On Monday a group 5 of A Rocha Kenya volunteers, were able to help with tree planting in a local village. Tree planting is one of the conservation measures through which ASSETS (Arabuko-Sokoke Schools and Eco-Tourism Scheme) works with the local community to make them less depended on the forest. The idea being that if the community members have their own trees, they can sell or cut for timber or charcoal without having to go into the forest. 

Happy Lennea during the planting

The process

Families engaged primarily are those of ASSETS beneficiaries. We arrived at the households  and headed round the back of their property to the area where the trees were going to be planted. Using string that was pulled tight across an area of land, we dug holes for the saplings at 2metre intervals. The Casuarina sapling could then be placed into the ground, and with care, the hole filed in with soil. A basin was left at the base of each tree for rain to pool from the nearby ground and provide prolonged saturation for the roots. In total as a group, we planted just over 170 trees! 

Digging the holes

Why the tree planting

The rainy season starts in April here in Kenya, so it is this time of the year that there is a bigger push to put trees in the ground. In the hope that they will become well enough established before the water becomes more scarce.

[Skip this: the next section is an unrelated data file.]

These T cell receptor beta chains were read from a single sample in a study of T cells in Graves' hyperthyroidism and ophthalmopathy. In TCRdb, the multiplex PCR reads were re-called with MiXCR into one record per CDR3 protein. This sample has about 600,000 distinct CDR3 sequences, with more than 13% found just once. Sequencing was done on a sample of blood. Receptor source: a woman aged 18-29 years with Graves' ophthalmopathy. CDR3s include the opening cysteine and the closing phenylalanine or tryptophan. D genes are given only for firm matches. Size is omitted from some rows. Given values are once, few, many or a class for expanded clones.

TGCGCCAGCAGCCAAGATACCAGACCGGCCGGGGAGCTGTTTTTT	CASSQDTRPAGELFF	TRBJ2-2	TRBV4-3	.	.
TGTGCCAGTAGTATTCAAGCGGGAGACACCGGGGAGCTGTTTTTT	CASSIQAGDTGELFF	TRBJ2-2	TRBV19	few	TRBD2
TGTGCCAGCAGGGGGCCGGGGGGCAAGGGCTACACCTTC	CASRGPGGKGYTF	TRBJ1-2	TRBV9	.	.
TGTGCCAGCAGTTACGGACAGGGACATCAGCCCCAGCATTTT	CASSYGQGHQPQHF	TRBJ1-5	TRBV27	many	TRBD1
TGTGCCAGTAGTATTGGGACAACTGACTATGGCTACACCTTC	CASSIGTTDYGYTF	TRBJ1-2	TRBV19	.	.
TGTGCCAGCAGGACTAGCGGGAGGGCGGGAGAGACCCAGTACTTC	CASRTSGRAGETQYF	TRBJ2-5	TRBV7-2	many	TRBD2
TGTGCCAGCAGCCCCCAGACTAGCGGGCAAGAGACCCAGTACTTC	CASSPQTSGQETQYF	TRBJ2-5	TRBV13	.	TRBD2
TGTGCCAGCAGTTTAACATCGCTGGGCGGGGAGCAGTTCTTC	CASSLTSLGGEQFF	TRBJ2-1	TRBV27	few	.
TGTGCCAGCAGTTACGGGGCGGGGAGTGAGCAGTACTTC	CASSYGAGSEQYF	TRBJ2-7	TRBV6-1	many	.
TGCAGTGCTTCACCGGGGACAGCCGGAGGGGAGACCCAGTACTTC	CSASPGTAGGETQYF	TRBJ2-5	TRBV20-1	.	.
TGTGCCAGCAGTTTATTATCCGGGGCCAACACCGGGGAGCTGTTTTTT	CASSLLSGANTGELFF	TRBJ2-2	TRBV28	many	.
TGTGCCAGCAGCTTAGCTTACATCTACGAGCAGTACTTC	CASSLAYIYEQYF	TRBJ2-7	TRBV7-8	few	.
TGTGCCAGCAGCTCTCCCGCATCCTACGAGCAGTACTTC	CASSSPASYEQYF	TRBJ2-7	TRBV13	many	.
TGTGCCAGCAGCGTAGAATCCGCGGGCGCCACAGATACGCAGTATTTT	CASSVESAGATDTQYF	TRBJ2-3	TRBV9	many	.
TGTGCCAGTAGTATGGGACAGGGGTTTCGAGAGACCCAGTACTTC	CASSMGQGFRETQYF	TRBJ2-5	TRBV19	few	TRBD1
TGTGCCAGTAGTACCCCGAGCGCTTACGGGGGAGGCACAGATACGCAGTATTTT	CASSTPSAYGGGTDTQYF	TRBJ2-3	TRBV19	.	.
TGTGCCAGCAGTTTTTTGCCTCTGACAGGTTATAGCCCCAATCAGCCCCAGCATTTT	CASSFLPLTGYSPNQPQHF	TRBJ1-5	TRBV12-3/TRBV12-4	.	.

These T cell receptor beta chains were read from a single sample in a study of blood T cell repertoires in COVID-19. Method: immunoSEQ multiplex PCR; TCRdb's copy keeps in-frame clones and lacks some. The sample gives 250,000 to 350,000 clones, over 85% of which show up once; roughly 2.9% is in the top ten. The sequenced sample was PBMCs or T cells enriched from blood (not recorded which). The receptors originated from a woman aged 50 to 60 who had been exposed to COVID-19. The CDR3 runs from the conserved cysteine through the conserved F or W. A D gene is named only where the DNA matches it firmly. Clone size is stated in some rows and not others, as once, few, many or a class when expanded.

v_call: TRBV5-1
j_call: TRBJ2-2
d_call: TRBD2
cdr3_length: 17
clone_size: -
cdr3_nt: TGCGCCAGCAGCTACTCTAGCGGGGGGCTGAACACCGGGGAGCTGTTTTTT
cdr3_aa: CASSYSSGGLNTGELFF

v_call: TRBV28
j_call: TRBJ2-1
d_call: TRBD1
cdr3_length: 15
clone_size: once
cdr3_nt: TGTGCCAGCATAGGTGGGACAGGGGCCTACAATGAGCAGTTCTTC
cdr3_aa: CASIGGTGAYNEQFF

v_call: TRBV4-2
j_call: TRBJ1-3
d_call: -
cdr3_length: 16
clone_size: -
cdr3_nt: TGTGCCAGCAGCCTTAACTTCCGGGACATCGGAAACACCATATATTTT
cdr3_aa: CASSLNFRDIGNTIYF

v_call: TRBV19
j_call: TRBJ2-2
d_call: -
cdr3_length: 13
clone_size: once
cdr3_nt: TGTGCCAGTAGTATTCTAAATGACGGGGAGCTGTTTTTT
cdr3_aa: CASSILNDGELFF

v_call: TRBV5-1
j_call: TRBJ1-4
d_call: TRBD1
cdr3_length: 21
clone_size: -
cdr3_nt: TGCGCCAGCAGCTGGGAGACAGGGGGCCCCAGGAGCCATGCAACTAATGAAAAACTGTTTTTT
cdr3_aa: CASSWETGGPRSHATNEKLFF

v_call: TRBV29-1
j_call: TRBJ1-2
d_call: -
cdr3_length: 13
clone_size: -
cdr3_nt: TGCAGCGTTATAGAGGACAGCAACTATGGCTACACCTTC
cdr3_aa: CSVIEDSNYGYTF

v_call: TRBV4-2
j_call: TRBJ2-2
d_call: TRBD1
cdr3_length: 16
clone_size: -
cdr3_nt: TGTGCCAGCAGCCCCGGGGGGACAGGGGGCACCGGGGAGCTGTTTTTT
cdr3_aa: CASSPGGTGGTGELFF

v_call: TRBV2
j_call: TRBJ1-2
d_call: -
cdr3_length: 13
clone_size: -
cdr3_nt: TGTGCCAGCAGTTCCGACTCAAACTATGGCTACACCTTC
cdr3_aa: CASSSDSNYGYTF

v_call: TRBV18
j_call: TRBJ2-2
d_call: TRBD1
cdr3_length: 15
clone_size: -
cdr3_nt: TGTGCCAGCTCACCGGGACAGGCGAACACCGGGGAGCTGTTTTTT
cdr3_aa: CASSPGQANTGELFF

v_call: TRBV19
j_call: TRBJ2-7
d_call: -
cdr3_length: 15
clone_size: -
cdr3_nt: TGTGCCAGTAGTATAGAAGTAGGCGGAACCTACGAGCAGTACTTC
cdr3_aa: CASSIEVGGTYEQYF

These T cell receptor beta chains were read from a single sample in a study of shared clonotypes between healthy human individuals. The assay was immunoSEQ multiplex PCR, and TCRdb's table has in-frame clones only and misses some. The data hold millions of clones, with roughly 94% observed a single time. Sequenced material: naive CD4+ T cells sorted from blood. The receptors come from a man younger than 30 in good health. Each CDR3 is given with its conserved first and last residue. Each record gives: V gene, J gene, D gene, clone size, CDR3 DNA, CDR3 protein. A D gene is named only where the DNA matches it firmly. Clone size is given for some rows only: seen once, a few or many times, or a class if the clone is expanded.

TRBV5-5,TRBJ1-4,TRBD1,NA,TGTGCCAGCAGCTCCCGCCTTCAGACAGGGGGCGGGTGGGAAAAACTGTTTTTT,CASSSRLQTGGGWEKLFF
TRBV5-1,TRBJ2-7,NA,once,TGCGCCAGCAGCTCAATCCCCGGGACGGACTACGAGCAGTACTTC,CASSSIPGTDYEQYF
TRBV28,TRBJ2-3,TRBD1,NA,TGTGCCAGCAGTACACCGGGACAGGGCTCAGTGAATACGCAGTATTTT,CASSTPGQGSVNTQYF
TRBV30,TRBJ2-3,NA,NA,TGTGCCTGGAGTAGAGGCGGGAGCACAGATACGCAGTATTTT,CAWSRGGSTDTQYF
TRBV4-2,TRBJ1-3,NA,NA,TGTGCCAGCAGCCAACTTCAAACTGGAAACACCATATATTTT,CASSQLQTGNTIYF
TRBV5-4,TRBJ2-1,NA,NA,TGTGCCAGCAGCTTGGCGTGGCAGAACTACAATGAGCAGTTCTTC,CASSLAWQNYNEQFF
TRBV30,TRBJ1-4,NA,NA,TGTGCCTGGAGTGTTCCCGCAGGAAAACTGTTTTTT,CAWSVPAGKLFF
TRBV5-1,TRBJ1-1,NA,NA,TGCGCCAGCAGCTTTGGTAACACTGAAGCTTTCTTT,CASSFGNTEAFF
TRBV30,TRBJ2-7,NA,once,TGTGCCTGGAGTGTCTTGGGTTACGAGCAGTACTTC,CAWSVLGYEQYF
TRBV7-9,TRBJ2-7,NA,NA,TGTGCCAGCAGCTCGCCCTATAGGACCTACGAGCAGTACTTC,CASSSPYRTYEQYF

Our aim as ASSETS has always been to reduce the pressure exerted on Arabuko-Sokoke Forest and the Mida-Creek, and in so doing, care for God’s beautiful creation. One of the best ways of doing this, that has been tested over the years, is helping the neighboring community to be more equipped and be able to rely on themselves. If they can go about their daily lives without having to cut down trees or hunt animals in the forest, then there is hope for the forest.


After the planting was completed, the volunteers got a chance to share with the community and they were all very praising of ASSETS and the potential it has to provide benefit to local people. Nathan a new A Rocha Kenya volunteer was excited to get stuck in and had this to say…
Getting to visit a family living in smaller village was such a privilege and I truly enjoyed getting dirty in the soil, digging holes and planting trees.  What I took from this experience the most though was learning how beneficial a few simple trees can be to a family. I learnt that not only can tree planting contribute towards a healthier environment, but also be a source of income for people too, brilliant! Plus, an added benefit was the building of friendships and community that resulted from our great teamwork! 

Nathan Speers, leaving his mark